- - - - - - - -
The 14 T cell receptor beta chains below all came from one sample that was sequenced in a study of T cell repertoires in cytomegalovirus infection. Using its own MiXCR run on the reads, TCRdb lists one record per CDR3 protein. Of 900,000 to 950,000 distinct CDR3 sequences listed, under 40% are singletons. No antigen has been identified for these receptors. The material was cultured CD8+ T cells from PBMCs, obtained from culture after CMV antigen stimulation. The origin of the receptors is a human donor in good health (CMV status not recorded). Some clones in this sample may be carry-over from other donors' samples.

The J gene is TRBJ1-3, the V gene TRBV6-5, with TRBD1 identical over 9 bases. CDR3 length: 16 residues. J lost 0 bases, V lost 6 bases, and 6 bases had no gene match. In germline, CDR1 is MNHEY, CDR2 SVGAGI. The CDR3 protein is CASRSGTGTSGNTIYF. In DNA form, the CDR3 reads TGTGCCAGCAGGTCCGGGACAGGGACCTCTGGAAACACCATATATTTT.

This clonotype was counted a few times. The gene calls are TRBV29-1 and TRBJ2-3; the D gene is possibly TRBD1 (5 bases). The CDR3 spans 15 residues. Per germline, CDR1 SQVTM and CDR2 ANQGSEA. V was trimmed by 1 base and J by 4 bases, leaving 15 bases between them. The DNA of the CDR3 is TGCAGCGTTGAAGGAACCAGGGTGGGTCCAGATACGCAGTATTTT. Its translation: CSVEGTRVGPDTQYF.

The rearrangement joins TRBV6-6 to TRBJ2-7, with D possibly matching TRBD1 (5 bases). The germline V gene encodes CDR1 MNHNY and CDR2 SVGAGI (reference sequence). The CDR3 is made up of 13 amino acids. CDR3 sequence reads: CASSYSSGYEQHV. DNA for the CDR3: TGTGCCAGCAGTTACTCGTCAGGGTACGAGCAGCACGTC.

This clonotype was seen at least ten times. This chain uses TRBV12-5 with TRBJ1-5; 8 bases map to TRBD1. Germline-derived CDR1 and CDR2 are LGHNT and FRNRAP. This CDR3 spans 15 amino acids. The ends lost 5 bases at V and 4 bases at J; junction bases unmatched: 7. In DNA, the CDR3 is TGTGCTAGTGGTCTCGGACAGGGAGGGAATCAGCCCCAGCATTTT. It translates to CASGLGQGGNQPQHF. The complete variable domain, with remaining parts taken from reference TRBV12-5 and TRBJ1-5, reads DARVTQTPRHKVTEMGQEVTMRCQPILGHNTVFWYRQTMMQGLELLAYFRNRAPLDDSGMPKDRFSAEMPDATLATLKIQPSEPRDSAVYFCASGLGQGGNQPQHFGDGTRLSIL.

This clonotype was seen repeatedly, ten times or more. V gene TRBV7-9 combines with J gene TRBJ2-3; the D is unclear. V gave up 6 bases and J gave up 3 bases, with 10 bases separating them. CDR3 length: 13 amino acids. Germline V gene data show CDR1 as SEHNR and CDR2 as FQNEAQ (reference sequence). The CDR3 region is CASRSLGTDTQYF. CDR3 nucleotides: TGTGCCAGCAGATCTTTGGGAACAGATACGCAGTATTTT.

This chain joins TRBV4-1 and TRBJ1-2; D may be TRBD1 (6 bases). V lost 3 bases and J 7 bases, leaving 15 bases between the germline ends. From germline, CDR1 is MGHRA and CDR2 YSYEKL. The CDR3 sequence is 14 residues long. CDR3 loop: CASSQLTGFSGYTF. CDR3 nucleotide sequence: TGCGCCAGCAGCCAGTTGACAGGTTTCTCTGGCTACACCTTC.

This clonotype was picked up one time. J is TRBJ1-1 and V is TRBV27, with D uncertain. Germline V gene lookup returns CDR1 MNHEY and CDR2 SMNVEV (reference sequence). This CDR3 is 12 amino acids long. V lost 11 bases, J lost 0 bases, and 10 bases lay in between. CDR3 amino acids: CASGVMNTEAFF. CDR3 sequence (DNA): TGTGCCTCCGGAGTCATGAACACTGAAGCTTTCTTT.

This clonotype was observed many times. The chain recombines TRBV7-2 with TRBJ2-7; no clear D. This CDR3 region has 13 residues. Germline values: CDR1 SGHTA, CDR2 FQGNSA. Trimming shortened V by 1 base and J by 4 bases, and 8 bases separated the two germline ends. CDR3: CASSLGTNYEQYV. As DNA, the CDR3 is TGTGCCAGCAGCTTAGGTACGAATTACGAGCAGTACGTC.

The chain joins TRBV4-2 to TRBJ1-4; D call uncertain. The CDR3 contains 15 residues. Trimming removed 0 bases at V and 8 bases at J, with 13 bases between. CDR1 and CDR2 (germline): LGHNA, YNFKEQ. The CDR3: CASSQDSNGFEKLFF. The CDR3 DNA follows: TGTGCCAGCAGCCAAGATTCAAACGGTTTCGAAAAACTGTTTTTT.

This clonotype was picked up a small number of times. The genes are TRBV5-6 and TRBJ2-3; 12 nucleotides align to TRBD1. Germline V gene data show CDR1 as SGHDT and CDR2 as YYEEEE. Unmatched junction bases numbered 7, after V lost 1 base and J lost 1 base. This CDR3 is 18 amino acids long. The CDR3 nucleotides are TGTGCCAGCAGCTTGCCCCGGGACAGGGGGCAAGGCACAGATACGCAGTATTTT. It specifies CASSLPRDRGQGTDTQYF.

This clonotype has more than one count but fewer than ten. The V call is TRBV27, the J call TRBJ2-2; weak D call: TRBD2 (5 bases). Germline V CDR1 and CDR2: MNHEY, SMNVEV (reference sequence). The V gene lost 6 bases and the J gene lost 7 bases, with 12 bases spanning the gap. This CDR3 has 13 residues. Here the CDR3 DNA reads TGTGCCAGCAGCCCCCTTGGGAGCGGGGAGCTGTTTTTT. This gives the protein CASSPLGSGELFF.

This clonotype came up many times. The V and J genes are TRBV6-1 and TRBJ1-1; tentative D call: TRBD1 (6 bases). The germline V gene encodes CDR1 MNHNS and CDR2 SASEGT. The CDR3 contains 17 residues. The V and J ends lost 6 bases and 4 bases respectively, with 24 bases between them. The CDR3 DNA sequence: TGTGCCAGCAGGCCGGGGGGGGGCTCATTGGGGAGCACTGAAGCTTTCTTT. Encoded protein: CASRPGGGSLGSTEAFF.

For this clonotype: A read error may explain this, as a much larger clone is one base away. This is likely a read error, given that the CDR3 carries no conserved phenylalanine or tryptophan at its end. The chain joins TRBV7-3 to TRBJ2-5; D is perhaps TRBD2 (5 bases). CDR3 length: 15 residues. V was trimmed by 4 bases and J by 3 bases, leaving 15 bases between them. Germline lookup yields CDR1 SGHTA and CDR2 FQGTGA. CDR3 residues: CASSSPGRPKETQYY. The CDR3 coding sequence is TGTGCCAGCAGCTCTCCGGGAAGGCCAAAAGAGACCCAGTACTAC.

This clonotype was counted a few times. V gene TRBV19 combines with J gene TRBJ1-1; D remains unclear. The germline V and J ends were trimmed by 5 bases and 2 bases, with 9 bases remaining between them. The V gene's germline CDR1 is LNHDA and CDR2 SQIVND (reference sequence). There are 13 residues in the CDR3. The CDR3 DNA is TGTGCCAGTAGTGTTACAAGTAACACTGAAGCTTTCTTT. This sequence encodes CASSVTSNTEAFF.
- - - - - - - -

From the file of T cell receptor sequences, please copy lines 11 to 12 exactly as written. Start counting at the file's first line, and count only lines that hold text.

This clonotype was picked up a small number of times. The genes are TRBV5-6 and TRBJ2-3; 12 nucleotides align to TRBD1. Germline V gene data show CDR1 as SGHDT and CDR2 as YYEEEE. Unmatched junction bases numbered 7, after V lost 1 base and J lost 1 base. This CDR3 is 18 amino acids long. The CDR3 nucleotides are TGTGCCAGCAGCTTGCCCCGGGACAGGGGGCAAGGCACAGATACGCAGTATTTT. It specifies CASSLPRDRGQGTDTQYF.

This clonotype has more than one count but fewer than ten. The V call is TRBV27, the J call TRBJ2-2; weak D call: TRBD2 (5 bases). Germline V CDR1 and CDR2: MNHEY, SMNVEV (reference sequence). The V gene lost 6 bases and the J gene lost 7 bases, with 12 bases spanning the gap. This CDR3 has 13 residues. Here the CDR3 DNA reads TGTGCCAGCAGCCCCCTTGGGAGCGGGGAGCTGTTTTTT. This gives the protein CASSPLGSGELFF.